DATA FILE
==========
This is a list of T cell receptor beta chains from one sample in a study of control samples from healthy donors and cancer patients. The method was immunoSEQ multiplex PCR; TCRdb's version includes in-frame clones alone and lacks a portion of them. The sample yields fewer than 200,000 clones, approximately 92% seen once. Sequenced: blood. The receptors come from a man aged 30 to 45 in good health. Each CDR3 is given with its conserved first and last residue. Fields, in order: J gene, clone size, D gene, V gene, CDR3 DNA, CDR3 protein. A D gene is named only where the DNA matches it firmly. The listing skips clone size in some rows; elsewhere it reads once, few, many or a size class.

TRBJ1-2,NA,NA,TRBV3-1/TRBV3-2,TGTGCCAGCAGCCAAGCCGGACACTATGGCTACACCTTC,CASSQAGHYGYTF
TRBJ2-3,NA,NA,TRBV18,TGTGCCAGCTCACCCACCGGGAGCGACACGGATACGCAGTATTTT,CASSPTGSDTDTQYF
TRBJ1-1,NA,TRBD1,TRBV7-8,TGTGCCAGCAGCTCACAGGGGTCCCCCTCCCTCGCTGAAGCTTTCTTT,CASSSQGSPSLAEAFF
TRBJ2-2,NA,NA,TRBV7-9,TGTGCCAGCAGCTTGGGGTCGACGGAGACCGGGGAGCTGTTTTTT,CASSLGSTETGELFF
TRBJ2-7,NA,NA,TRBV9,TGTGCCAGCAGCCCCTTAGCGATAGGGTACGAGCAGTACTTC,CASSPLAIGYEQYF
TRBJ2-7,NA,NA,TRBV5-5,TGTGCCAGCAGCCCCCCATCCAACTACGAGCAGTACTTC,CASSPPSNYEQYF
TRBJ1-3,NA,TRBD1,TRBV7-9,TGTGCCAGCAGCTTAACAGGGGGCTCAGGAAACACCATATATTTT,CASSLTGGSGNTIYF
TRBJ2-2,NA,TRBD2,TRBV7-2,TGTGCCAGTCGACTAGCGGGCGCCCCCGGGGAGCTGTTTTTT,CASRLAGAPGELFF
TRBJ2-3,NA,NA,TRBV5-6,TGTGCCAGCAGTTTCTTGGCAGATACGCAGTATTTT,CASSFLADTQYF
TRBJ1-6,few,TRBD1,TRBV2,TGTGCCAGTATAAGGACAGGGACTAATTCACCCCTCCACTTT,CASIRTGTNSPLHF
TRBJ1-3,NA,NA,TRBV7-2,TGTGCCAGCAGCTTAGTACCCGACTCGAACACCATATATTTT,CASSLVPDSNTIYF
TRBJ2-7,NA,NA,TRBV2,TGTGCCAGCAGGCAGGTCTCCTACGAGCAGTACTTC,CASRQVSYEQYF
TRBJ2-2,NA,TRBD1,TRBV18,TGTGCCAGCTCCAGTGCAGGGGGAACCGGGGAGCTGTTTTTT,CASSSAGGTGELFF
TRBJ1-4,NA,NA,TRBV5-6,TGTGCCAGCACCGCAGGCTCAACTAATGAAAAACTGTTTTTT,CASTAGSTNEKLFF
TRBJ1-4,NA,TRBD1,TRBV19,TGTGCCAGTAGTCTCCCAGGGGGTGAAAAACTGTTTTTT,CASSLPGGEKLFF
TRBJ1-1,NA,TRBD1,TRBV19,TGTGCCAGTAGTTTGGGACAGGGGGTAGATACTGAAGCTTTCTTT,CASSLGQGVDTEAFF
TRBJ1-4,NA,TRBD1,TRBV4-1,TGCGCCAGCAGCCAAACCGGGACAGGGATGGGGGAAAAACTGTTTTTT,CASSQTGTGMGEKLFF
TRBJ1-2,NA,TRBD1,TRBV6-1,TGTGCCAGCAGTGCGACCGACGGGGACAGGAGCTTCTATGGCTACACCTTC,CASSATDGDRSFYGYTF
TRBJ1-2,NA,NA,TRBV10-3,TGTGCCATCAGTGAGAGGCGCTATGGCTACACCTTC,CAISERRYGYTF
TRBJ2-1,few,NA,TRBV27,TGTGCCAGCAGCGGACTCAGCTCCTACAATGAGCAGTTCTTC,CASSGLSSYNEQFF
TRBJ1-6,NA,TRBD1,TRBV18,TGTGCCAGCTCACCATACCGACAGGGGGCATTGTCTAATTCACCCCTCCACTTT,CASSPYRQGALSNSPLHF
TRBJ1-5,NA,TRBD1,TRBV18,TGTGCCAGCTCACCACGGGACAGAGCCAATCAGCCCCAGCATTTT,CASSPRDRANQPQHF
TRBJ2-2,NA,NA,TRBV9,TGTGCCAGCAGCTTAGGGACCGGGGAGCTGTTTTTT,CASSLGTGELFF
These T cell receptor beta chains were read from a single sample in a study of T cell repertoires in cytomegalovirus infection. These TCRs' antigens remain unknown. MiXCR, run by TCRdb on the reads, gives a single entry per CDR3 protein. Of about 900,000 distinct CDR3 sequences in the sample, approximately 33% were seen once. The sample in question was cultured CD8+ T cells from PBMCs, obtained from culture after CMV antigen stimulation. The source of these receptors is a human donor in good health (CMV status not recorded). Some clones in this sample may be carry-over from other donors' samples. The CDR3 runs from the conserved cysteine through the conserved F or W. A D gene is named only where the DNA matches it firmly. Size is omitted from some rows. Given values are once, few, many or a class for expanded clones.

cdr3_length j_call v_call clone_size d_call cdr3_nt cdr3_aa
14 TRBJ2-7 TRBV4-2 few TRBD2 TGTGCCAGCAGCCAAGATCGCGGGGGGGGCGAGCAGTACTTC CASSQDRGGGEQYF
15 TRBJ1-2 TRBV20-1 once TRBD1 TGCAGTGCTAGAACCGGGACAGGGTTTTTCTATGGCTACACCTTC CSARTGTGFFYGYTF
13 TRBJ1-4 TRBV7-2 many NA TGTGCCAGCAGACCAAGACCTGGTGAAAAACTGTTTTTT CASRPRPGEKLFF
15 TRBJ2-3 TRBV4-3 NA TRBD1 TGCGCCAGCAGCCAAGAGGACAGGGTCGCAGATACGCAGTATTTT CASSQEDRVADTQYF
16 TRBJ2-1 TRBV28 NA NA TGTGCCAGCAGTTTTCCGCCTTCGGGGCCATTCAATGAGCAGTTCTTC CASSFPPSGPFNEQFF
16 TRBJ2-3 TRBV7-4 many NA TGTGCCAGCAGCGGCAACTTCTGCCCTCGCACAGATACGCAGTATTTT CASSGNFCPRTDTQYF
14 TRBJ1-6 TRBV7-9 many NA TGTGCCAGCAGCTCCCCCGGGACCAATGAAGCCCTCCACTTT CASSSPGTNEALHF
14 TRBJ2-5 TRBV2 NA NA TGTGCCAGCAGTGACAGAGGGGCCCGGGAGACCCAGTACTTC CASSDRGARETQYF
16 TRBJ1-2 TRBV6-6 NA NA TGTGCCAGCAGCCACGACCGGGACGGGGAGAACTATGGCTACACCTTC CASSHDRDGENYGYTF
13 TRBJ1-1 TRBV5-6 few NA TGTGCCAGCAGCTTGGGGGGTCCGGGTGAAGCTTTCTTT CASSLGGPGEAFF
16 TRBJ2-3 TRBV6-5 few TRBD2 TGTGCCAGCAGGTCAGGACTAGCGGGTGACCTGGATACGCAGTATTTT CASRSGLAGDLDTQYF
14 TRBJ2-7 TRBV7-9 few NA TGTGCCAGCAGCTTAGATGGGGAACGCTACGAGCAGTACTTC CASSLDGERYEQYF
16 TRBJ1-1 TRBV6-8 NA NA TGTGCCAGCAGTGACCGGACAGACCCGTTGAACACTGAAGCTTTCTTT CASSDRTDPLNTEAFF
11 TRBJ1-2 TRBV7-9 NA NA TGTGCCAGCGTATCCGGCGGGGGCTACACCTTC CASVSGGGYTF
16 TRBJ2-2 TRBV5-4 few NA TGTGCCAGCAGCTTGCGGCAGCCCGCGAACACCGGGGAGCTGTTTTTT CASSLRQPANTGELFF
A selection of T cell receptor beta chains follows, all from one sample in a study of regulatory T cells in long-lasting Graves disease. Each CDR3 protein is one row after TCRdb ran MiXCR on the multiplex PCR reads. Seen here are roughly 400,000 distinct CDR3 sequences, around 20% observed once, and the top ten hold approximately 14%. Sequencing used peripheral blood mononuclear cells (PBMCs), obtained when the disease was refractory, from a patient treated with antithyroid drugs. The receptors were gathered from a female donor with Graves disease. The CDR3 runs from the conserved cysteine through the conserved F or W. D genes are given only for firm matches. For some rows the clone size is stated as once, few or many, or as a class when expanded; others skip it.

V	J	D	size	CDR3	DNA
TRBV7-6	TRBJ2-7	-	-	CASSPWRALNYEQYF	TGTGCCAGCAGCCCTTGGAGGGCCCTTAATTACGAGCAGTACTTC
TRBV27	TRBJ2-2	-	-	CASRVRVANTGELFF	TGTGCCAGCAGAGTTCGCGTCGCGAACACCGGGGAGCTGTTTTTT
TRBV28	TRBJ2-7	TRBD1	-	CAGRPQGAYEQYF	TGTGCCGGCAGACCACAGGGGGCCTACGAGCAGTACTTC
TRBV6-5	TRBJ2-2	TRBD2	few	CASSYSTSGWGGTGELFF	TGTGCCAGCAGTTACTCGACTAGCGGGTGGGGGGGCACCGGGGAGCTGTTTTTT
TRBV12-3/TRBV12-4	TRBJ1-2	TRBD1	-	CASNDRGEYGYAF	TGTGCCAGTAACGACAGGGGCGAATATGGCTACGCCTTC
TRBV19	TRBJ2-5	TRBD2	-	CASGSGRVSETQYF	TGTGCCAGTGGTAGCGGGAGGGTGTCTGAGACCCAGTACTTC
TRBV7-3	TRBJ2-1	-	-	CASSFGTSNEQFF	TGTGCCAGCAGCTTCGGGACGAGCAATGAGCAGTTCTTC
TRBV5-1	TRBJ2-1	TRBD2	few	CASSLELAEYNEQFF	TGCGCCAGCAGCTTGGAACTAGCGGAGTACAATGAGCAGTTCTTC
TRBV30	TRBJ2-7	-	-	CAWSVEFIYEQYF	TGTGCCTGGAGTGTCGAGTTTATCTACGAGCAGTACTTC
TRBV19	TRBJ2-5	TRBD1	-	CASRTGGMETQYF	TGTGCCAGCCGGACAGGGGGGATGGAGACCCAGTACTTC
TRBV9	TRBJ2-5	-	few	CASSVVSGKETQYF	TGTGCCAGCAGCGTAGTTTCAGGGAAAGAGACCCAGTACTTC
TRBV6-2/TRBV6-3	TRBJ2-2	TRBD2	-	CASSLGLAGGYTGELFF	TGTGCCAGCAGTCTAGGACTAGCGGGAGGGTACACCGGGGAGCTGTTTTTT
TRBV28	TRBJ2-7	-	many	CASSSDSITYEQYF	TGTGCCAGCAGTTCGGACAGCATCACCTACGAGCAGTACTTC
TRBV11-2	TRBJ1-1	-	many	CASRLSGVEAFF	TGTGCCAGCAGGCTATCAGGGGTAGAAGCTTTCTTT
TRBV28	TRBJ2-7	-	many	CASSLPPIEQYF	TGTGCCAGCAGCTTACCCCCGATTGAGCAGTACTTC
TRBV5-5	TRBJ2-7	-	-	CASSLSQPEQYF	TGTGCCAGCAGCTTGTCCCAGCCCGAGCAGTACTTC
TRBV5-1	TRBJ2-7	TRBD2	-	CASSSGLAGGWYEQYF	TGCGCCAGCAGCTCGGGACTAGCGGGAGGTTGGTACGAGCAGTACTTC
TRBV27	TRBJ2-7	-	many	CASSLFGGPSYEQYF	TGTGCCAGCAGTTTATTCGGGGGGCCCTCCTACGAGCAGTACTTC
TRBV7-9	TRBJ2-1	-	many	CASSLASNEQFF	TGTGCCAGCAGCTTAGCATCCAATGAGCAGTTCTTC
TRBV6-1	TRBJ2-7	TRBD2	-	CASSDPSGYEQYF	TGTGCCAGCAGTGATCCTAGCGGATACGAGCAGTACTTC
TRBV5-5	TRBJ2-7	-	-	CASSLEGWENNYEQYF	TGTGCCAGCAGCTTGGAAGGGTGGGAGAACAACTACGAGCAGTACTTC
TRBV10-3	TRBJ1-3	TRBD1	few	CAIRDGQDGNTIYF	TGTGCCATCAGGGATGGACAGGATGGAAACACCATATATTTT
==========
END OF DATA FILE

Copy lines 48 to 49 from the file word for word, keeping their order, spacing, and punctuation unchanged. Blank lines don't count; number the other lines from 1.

TRBV12-3/TRBV12-4	TRBJ1-2	TRBD1	-	CASNDRGEYGYAF	TGTGCCAGTAACGACAGGGGCGAATATGGCTACGCCTTC
TRBV19	TRBJ2-5	TRBD2	-	CASGSGRVSETQYF	TGTGCCAGTGGTAGCGGGAGGGTGTCTGAGACCCAGTACTTC